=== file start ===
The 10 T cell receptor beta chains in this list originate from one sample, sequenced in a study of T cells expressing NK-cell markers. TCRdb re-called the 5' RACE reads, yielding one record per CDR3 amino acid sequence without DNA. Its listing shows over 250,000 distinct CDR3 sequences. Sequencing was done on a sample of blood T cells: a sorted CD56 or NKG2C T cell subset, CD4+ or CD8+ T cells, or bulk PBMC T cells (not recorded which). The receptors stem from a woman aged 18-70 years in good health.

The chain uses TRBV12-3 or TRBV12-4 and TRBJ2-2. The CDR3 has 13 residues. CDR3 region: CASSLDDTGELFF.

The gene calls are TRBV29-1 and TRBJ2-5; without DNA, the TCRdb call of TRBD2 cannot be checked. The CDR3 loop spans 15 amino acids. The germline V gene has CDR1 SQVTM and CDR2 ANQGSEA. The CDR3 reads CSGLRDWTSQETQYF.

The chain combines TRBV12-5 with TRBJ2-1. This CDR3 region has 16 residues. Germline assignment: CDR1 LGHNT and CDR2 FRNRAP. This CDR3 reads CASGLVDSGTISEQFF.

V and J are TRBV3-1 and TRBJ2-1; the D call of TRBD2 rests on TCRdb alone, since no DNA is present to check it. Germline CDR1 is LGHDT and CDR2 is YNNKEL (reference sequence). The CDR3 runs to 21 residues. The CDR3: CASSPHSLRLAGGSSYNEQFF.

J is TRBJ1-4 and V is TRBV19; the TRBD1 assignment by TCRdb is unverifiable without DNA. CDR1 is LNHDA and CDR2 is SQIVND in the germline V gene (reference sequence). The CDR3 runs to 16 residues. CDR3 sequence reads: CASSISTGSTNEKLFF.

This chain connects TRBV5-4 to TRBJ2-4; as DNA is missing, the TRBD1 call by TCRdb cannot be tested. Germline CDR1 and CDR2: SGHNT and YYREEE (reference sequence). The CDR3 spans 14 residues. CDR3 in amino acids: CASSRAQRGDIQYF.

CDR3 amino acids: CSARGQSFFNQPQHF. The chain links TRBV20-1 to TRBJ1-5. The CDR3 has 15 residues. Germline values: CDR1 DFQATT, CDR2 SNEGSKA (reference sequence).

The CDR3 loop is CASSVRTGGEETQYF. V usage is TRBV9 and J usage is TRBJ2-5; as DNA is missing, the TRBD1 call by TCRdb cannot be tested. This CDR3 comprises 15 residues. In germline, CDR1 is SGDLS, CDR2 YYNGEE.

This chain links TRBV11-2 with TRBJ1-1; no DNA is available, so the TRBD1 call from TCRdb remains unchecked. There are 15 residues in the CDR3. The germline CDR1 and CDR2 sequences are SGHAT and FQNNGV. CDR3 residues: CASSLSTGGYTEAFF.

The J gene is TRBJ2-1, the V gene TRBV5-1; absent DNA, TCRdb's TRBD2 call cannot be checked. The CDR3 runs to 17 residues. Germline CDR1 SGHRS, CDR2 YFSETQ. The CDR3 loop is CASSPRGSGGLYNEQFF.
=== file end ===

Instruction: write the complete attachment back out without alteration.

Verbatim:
The 10 T cell receptor beta chains in this list originate from one sample, sequenced in a study of T cells expressing NK-cell markers. TCRdb re-called the 5' RACE reads, yielding one record per CDR3 amino acid sequence without DNA. Its listing shows over 250,000 distinct CDR3 sequences. Sequencing was done on a sample of blood T cells: a sorted CD56 or NKG2C T cell subset, CD4+ or CD8+ T cells, or bulk PBMC T cells (not recorded which). The receptors stem from a woman aged 18-70 years in good health.

The chain uses TRBV12-3 or TRBV12-4 and TRBJ2-2. The CDR3 has 13 residues. CDR3 region: CASSLDDTGELFF.

The gene calls are TRBV29-1 and TRBJ2-5; without DNA, the TCRdb call of TRBD2 cannot be checked. The CDR3 loop spans 15 amino acids. The germline V gene has CDR1 SQVTM and CDR2 ANQGSEA. The CDR3 reads CSGLRDWTSQETQYF.

The chain combines TRBV12-5 with TRBJ2-1. This CDR3 region has 16 residues. Germline assignment: CDR1 LGHNT and CDR2 FRNRAP. This CDR3 reads CASGLVDSGTISEQFF.

V and J are TRBV3-1 and TRBJ2-1; the D call of TRBD2 rests on TCRdb alone, since no DNA is present to check it. Germline CDR1 is LGHDT and CDR2 is YNNKEL (reference sequence). The CDR3 runs to 21 residues. The CDR3: CASSPHSLRLAGGSSYNEQFF.

J is TRBJ1-4 and V is TRBV19; the TRBD1 assignment by TCRdb is unverifiable without DNA. CDR1 is LNHDA and CDR2 is SQIVND in the germline V gene (reference sequence). The CDR3 runs to 16 residues. CDR3 sequence reads: CASSISTGSTNEKLFF.

This chain connects TRBV5-4 to TRBJ2-4; as DNA is missing, the TRBD1 call by TCRdb cannot be tested. Germline CDR1 and CDR2: SGHNT and YYREEE (reference sequence). The CDR3 spans 14 residues. CDR3 in amino acids: CASSRAQRGDIQYF.

CDR3 amino acids: CSARGQSFFNQPQHF. The chain links TRBV20-1 to TRBJ1-5. The CDR3 has 15 residues. Germline values: CDR1 DFQATT, CDR2 SNEGSKA (reference sequence).

The CDR3 loop is CASSVRTGGEETQYF. V usage is TRBV9 and J usage is TRBJ2-5; as DNA is missing, the TRBD1 call by TCRdb cannot be tested. This CDR3 comprises 15 residues. In germline, CDR1 is SGDLS, CDR2 YYNGEE.

This chain links TRBV11-2 with TRBJ1-1; no DNA is available, so the TRBD1 call from TCRdb remains unchecked. There are 15 residues in the CDR3. The germline CDR1 and CDR2 sequences are SGHAT and FQNNGV. CDR3 residues: CASSLSTGGYTEAFF.

The J gene is TRBJ2-1, the V gene TRBV5-1; absent DNA, TCRdb's TRBD2 call cannot be checked. The CDR3 runs to 17 residues. Germline CDR1 SGHRS, CDR2 YFSETQ. The CDR3 loop is CASSPRGSGGLYNEQFF.